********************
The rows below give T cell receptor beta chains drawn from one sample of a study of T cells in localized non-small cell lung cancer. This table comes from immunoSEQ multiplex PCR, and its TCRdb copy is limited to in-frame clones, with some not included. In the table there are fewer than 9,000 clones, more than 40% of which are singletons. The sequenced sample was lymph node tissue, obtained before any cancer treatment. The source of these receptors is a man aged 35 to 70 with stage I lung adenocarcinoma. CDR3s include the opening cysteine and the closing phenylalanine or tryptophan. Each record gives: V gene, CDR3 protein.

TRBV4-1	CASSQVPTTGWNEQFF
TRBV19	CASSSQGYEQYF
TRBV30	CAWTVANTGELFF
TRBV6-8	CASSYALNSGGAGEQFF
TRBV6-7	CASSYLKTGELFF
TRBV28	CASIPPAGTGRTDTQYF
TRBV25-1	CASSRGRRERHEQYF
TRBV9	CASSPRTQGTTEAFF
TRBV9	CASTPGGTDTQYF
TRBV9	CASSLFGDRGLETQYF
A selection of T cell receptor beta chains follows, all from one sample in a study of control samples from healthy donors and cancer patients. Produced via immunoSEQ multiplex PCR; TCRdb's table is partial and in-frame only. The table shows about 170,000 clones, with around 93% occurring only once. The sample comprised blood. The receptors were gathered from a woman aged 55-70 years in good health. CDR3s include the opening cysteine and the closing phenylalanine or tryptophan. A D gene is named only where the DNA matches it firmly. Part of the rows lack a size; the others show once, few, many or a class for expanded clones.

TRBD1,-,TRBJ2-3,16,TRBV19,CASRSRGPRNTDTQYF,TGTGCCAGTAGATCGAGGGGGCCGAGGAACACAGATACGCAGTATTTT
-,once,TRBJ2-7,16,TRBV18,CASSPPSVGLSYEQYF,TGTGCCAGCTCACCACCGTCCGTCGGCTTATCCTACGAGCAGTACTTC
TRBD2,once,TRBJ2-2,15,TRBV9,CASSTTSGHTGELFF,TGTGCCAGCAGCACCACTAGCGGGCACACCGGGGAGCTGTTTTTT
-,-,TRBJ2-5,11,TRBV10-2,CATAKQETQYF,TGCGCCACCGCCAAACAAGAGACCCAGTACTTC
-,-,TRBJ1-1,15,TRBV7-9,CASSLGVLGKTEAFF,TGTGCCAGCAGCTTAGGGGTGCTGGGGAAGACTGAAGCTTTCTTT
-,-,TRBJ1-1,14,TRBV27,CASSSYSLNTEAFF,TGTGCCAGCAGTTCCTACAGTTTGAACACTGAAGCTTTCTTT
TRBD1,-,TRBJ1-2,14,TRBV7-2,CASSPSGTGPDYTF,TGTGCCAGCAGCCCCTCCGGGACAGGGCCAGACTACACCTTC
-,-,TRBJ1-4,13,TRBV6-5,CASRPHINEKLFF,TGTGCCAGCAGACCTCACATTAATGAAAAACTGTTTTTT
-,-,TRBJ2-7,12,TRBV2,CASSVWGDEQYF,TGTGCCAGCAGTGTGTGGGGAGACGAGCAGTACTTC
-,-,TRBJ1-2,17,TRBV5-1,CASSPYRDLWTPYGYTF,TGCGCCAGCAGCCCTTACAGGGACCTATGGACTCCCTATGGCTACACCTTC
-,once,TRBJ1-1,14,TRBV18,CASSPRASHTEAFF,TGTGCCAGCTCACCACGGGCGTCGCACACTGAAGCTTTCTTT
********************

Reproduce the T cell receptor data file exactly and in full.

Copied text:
The rows below give T cell receptor beta chains drawn from one sample of a study of T cells in localized non-small cell lung cancer. This table comes from immunoSEQ multiplex PCR, and its TCRdb copy is limited to in-frame clones, with some not included. In the table there are fewer than 9,000 clones, more than 40% of which are singletons. The sequenced sample was lymph node tissue, obtained before any cancer treatment. The source of these receptors is a man aged 35 to 70 with stage I lung adenocarcinoma. CDR3s include the opening cysteine and the closing phenylalanine or tryptophan. Each record gives: V gene, CDR3 protein.

TRBV4-1	CASSQVPTTGWNEQFF
TRBV19	CASSSQGYEQYF
TRBV30	CAWTVANTGELFF
TRBV6-8	CASSYALNSGGAGEQFF
TRBV6-7	CASSYLKTGELFF
TRBV28	CASIPPAGTGRTDTQYF
TRBV25-1	CASSRGRRERHEQYF
TRBV9	CASSPRTQGTTEAFF
TRBV9	CASTPGGTDTQYF
TRBV9	CASSLFGDRGLETQYF
A selection of T cell receptor beta chains follows, all from one sample in a study of control samples from healthy donors and cancer patients. Produced via immunoSEQ multiplex PCR; TCRdb's table is partial and in-frame only. The table shows about 170,000 clones, with around 93% occurring only once. The sample comprised blood. The receptors were gathered from a woman aged 55-70 years in good health. CDR3s include the opening cysteine and the closing phenylalanine or tryptophan. A D gene is named only where the DNA matches it firmly. Part of the rows lack a size; the others show once, few, many or a class for expanded clones.

TRBD1,-,TRBJ2-3,16,TRBV19,CASRSRGPRNTDTQYF,TGTGCCAGTAGATCGAGGGGGCCGAGGAACACAGATACGCAGTATTTT
-,once,TRBJ2-7,16,TRBV18,CASSPPSVGLSYEQYF,TGTGCCAGCTCACCACCGTCCGTCGGCTTATCCTACGAGCAGTACTTC
TRBD2,once,TRBJ2-2,15,TRBV9,CASSTTSGHTGELFF,TGTGCCAGCAGCACCACTAGCGGGCACACCGGGGAGCTGTTTTTT
-,-,TRBJ2-5,11,TRBV10-2,CATAKQETQYF,TGCGCCACCGCCAAACAAGAGACCCAGTACTTC
-,-,TRBJ1-1,15,TRBV7-9,CASSLGVLGKTEAFF,TGTGCCAGCAGCTTAGGGGTGCTGGGGAAGACTGAAGCTTTCTTT
-,-,TRBJ1-1,14,TRBV27,CASSSYSLNTEAFF,TGTGCCAGCAGTTCCTACAGTTTGAACACTGAAGCTTTCTTT
TRBD1,-,TRBJ1-2,14,TRBV7-2,CASSPSGTGPDYTF,TGTGCCAGCAGCCCCTCCGGGACAGGGCCAGACTACACCTTC
-,-,TRBJ1-4,13,TRBV6-5,CASRPHINEKLFF,TGTGCCAGCAGACCTCACATTAATGAAAAACTGTTTTTT
-,-,TRBJ2-7,12,TRBV2,CASSVWGDEQYF,TGTGCCAGCAGTGTGTGGGGAGACGAGCAGTACTTC
-,-,TRBJ1-2,17,TRBV5-1,CASSPYRDLWTPYGYTF,TGCGCCAGCAGCCCTTACAGGGACCTATGGACTCCCTATGGCTACACCTTC
-,once,TRBJ1-1,14,TRBV18,CASSPRASHTEAFF,TGTGCCAGCTCACCACGGGCGTCGCACACTGAAGCTTTCTTT